For this week, my online partner Venus Chavez chose Harry the Dirty Dog as one of the picture books to evaluate. Of this book, she aptly wrote, “this book is a classic because it contains a reliable character that most children can recognize and adore.” This character’s dislike of taking a bath, too, is relatable to lots of children who hate the chore of becoming clean after the fun of getting messy, and therefore the “perspective [remains] true to the less experienced worldview of the young child[ren],” (Vardell, 2014, p. 59).
I found two book reviews on Harry the Dirty Dog’s newer editions from its original 1956 edition: Sylvia Firth’s review in Children Literature, found on the CLCD; and on Publisher’s Weekly. Both reviews had positive comments about the newer editions, in which Margaret Bloy Graham, the original illustrator, created new images and added “splashes of colors.” Sylvia Firth’s review especially focused on the improved look to the book, stating, “Graham’s newly drawn illustrations are perfectly attuned to the story and add greatly to its enjoyment.” The focus on the new illustrations to a classic story that has, content-wise, stayed exactly the same proves that images are just as vital as the ideas are (Vardell, 2014) – and that classic books can remain relevant with a modern, fresh look.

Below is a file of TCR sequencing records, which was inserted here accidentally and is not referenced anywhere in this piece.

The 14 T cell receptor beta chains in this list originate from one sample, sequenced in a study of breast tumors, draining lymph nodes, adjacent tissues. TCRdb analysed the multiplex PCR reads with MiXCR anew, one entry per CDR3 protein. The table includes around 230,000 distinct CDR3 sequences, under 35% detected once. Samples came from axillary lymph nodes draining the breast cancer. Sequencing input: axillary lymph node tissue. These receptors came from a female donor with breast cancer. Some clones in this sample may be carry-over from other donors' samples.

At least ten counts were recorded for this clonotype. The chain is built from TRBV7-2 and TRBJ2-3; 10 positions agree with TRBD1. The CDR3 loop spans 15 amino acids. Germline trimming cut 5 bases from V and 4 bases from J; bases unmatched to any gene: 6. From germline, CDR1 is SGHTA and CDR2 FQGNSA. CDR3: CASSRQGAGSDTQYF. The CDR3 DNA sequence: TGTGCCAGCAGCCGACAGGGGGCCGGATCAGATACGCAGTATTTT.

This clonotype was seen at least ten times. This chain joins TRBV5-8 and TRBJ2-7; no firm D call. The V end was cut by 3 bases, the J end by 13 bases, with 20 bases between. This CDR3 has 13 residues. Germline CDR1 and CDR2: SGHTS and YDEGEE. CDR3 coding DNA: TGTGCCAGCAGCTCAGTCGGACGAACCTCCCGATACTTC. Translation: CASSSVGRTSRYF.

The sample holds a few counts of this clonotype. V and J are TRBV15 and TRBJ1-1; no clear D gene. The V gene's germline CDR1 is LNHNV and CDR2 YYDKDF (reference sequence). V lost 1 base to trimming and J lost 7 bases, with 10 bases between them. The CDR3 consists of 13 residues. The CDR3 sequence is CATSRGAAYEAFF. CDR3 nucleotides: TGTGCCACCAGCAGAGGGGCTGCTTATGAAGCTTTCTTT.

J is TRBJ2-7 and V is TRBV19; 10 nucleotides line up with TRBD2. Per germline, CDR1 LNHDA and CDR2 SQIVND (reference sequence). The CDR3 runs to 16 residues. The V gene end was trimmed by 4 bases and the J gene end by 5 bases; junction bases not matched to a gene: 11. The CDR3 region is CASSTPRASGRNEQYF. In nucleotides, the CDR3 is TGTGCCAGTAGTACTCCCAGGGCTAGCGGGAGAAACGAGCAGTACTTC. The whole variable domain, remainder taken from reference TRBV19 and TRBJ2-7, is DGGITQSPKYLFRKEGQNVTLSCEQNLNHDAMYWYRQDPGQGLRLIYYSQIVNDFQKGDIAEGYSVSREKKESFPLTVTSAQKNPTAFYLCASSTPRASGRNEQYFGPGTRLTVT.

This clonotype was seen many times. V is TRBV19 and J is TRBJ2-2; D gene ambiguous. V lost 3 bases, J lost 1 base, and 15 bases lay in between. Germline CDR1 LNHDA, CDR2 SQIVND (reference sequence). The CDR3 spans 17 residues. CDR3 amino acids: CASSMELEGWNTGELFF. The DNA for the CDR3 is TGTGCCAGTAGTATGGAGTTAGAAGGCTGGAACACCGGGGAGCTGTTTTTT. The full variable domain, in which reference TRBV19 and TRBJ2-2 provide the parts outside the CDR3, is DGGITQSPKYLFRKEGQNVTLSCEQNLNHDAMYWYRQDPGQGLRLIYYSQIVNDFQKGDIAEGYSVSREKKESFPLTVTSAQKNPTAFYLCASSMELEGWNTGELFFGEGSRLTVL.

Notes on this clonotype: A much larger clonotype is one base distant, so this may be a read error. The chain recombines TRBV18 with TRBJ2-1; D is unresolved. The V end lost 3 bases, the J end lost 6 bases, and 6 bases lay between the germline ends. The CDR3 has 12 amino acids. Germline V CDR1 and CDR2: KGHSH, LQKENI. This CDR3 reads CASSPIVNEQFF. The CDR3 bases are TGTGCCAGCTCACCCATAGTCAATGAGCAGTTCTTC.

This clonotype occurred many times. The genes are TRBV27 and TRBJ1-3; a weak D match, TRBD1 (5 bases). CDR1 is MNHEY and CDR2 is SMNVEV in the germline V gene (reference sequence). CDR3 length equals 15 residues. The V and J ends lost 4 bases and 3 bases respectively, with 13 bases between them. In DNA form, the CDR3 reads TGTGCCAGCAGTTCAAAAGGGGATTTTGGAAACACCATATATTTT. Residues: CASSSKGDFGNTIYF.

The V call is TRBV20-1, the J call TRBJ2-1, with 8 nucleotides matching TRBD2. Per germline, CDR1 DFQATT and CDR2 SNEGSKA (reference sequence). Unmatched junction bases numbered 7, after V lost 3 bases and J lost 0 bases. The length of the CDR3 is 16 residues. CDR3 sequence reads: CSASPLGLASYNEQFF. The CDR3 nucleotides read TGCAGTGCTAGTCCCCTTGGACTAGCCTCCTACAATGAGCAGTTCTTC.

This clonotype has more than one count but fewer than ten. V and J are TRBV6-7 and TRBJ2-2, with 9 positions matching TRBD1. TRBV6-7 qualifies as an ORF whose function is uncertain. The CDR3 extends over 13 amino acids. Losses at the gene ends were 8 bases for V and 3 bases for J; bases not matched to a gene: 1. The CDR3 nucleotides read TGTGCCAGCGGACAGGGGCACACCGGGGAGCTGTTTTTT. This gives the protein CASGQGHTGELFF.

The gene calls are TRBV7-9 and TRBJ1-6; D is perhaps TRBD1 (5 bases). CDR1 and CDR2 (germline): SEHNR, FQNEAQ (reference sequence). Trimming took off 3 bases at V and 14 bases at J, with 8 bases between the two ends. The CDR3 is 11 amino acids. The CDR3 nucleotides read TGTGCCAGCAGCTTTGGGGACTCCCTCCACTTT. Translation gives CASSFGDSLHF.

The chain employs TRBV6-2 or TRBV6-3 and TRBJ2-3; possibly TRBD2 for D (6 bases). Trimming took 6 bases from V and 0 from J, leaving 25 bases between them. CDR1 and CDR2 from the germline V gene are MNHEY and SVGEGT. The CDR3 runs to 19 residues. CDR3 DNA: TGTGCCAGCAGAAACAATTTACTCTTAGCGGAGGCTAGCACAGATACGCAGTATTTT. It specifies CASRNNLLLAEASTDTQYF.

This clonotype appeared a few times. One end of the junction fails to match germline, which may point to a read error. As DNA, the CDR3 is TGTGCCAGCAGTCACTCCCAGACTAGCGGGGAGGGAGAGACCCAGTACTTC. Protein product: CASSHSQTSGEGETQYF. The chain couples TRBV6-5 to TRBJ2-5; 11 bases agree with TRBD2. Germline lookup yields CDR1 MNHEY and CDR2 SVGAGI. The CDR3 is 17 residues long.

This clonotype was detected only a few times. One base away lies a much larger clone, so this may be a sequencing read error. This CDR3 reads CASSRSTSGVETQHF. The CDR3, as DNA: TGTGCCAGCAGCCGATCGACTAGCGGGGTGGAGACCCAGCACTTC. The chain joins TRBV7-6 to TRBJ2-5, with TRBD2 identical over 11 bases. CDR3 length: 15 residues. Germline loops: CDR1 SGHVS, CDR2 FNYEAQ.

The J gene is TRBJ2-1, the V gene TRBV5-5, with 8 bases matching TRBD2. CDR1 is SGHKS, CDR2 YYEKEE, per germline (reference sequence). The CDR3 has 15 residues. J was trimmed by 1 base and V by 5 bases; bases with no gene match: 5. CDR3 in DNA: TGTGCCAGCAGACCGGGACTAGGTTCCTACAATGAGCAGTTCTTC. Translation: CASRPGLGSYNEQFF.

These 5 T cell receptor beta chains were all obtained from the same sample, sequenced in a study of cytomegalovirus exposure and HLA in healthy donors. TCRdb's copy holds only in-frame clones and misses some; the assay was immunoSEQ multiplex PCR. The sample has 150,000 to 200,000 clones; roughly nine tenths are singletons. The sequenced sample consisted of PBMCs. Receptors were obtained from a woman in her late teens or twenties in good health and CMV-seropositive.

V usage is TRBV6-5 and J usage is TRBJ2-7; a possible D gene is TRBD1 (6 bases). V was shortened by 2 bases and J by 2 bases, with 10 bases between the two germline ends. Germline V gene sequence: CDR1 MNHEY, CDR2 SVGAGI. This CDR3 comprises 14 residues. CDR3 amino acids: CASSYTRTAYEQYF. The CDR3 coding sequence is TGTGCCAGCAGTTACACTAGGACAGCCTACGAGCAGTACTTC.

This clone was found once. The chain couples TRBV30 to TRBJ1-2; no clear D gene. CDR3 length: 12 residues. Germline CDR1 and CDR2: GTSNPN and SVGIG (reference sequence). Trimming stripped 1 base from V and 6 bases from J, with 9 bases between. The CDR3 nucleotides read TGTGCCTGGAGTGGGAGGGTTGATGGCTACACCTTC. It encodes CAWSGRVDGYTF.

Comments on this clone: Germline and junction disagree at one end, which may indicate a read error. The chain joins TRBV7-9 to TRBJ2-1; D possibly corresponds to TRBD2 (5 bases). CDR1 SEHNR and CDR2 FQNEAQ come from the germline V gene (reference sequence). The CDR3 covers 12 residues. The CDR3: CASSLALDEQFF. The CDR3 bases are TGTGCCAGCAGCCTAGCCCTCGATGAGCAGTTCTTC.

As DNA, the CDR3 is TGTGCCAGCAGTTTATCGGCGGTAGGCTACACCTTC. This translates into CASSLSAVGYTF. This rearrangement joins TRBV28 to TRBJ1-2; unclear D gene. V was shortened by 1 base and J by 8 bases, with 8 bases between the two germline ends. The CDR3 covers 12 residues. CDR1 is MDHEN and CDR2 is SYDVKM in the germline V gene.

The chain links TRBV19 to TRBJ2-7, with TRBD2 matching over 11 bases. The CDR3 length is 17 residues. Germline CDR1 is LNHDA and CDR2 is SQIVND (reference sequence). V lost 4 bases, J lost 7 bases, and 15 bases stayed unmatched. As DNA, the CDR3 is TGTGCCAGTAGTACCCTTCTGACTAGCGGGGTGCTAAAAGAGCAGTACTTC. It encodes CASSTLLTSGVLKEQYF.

Chavez, Venus. (2017, February 20). Classic Books [Blog Post]. Retrieved from https://32v23.wordpress.com/2017/02/20/classic-books/
Firth, Sylvia. (n.d.). [Review of the book Harry the Dirty Dog by Gene Zion]. Available from Children’s Literature Comprehensive Database: http://www.clcd.com.queens.ezproxy.cuny.edu:2048/#/bookdetail/1/0/oFolm LILMqiQJqKn/bdrtop
Vardell, S. (2014). Children’s literature in action. A librarian’s guide (2nd ed.). Westport, CT: Libraries Unlimited.
(n.d.) [Review of the book Harry the Dirty Dog by Gene Zion]. Available from Publisher’s Weekly Website: http://www.publishersweekly.com/978-0-06-026865-7